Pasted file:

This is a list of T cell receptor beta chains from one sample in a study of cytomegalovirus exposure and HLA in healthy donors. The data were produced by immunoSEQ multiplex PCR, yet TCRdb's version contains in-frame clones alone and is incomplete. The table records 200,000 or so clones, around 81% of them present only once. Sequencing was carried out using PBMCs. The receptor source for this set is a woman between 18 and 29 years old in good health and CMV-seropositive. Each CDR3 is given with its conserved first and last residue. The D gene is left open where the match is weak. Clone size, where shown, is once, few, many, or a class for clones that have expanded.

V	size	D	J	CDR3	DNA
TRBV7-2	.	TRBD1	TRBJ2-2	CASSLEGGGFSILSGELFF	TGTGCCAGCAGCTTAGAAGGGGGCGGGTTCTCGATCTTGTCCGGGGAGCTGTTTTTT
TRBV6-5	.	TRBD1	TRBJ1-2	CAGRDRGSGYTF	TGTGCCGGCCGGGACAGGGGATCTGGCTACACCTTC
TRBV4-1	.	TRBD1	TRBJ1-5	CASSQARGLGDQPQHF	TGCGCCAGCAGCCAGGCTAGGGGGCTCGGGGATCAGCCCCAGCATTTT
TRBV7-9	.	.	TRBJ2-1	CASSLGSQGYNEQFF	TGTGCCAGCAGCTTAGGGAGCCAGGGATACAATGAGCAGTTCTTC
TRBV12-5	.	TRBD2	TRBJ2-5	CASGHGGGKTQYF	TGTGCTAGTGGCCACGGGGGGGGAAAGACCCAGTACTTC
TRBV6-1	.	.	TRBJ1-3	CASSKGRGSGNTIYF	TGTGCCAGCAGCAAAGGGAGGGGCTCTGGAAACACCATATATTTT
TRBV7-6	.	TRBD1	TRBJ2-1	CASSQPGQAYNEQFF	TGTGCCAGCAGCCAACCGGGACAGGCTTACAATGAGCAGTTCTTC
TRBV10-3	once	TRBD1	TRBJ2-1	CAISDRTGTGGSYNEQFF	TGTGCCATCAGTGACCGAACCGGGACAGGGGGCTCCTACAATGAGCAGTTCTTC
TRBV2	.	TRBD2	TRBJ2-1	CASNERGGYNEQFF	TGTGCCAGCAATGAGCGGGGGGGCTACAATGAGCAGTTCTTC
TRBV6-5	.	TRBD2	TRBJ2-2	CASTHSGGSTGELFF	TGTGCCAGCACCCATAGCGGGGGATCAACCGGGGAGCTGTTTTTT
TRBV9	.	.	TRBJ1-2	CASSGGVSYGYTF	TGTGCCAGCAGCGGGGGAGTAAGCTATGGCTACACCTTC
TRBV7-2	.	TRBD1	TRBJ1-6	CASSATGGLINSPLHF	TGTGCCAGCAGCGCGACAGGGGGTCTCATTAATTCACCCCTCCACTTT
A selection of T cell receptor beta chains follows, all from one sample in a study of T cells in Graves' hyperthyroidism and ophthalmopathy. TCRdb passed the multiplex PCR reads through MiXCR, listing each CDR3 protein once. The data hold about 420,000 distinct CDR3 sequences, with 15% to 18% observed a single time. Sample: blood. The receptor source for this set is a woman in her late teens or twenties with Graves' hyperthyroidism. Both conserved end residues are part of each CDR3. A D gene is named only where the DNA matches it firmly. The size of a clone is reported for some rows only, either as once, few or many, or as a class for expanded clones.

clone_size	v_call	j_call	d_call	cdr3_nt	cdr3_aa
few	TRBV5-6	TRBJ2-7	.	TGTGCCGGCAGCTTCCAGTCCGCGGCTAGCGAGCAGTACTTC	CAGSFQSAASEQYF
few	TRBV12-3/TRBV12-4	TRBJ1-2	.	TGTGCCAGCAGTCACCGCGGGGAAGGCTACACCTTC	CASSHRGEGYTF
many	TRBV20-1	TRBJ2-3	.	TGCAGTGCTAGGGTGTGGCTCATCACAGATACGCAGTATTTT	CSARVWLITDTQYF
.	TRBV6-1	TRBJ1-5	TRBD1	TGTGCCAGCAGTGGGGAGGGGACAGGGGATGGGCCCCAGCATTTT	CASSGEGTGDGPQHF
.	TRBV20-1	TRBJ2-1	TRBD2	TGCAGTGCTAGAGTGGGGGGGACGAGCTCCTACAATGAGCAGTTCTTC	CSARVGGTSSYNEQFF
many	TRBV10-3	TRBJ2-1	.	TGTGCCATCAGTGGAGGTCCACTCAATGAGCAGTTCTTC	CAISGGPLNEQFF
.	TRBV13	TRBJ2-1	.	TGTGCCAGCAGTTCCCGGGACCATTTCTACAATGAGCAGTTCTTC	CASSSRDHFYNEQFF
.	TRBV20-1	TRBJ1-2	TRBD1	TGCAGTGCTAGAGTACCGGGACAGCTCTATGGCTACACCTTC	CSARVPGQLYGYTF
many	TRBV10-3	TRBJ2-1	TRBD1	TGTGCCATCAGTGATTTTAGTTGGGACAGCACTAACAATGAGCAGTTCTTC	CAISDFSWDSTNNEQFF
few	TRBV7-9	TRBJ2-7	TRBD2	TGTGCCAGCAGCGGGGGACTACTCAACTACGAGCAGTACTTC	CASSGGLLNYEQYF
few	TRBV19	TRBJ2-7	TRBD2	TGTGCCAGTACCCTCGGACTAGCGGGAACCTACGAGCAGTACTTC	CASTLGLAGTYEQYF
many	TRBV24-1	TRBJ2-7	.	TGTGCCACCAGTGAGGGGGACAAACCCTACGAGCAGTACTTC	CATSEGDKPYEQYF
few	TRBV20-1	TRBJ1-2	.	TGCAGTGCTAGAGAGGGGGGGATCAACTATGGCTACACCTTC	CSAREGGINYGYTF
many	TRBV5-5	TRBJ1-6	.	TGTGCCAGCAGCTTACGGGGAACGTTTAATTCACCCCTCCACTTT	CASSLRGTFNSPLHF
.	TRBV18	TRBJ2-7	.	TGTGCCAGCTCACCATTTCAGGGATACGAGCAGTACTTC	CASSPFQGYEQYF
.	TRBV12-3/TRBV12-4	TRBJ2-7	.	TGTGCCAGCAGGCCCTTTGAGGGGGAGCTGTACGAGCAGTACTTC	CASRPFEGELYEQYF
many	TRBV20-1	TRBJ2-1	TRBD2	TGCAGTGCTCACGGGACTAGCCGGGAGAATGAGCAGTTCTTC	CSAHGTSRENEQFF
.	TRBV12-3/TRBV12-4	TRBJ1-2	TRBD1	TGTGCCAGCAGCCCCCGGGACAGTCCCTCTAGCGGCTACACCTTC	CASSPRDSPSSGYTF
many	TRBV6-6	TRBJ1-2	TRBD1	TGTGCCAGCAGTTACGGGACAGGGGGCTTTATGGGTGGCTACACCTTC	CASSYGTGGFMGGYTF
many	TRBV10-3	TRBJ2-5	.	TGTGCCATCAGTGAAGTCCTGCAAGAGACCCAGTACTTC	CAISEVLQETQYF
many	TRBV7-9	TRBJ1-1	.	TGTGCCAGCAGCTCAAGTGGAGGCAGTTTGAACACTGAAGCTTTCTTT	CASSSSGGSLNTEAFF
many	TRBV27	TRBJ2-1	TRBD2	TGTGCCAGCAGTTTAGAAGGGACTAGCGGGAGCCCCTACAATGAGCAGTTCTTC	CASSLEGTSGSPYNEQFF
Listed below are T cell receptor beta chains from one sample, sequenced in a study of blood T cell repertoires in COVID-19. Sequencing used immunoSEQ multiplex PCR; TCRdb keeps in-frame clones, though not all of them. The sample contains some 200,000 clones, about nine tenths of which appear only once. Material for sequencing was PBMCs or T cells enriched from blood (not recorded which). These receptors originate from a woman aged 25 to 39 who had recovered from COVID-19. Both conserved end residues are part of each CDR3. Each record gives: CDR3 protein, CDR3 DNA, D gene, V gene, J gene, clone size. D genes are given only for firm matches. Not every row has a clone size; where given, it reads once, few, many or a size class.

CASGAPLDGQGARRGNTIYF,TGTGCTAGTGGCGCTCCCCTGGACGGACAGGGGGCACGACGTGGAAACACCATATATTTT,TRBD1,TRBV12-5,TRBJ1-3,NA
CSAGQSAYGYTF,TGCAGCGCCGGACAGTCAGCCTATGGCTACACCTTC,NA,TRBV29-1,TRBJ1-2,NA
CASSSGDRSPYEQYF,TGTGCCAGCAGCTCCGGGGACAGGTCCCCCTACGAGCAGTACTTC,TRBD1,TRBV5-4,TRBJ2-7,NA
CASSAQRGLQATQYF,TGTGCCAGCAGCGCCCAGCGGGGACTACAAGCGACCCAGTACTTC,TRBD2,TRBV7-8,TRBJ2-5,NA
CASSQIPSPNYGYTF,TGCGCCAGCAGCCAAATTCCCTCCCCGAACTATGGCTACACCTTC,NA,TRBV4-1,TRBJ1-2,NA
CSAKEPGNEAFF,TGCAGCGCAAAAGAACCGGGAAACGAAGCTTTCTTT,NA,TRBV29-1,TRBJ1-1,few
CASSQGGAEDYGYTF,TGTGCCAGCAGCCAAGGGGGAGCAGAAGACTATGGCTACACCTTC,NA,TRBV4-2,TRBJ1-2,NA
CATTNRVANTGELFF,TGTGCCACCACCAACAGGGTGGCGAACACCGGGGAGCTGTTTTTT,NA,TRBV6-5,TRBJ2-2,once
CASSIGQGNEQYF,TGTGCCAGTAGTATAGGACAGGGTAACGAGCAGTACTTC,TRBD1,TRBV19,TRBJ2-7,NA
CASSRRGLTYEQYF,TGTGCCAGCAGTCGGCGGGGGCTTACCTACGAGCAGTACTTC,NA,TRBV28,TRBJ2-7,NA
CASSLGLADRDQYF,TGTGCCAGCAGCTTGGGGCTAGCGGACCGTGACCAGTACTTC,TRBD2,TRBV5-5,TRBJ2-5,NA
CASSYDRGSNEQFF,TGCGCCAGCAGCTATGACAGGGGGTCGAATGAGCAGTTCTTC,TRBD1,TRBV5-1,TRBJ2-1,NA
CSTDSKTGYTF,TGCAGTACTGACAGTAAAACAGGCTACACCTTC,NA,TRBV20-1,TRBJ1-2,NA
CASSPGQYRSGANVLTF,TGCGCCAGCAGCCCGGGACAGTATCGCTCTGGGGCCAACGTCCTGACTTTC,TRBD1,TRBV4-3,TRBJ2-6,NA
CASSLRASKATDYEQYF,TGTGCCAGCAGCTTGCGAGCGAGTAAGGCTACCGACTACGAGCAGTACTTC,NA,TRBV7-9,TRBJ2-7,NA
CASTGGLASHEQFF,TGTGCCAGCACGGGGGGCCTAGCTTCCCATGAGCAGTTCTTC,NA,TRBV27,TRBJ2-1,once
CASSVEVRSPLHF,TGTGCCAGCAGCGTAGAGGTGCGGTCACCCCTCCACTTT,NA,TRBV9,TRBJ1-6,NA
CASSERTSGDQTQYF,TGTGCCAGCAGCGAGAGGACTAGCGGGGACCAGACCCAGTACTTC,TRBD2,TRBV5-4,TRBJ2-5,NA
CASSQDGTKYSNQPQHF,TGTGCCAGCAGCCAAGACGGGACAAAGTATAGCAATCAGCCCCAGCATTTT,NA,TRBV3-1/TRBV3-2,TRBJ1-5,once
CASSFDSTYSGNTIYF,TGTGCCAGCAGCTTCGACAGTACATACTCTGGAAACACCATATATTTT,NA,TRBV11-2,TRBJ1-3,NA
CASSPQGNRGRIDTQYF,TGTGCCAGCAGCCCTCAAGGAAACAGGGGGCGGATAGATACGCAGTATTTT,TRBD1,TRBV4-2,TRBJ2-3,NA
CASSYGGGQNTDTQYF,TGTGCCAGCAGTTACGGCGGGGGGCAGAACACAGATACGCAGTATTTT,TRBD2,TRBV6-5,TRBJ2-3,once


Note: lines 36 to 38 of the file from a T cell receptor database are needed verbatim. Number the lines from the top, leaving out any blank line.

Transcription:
many	TRBV10-3	TRBJ2-5	.	TGTGCCATCAGTGAAGTCCTGCAAGAGACCCAGTACTTC	CAISEVLQETQYF
many	TRBV7-9	TRBJ1-1	.	TGTGCCAGCAGCTCAAGTGGAGGCAGTTTGAACACTGAAGCTTTCTTT	CASSSSGGSLNTEAFF
many	TRBV27	TRBJ2-1	TRBD2	TGTGCCAGCAGTTTAGAAGGGACTAGCGGGAGCCCCTACAATGAGCAGTTCTTC	CASSLEGTSGSPYNEQFF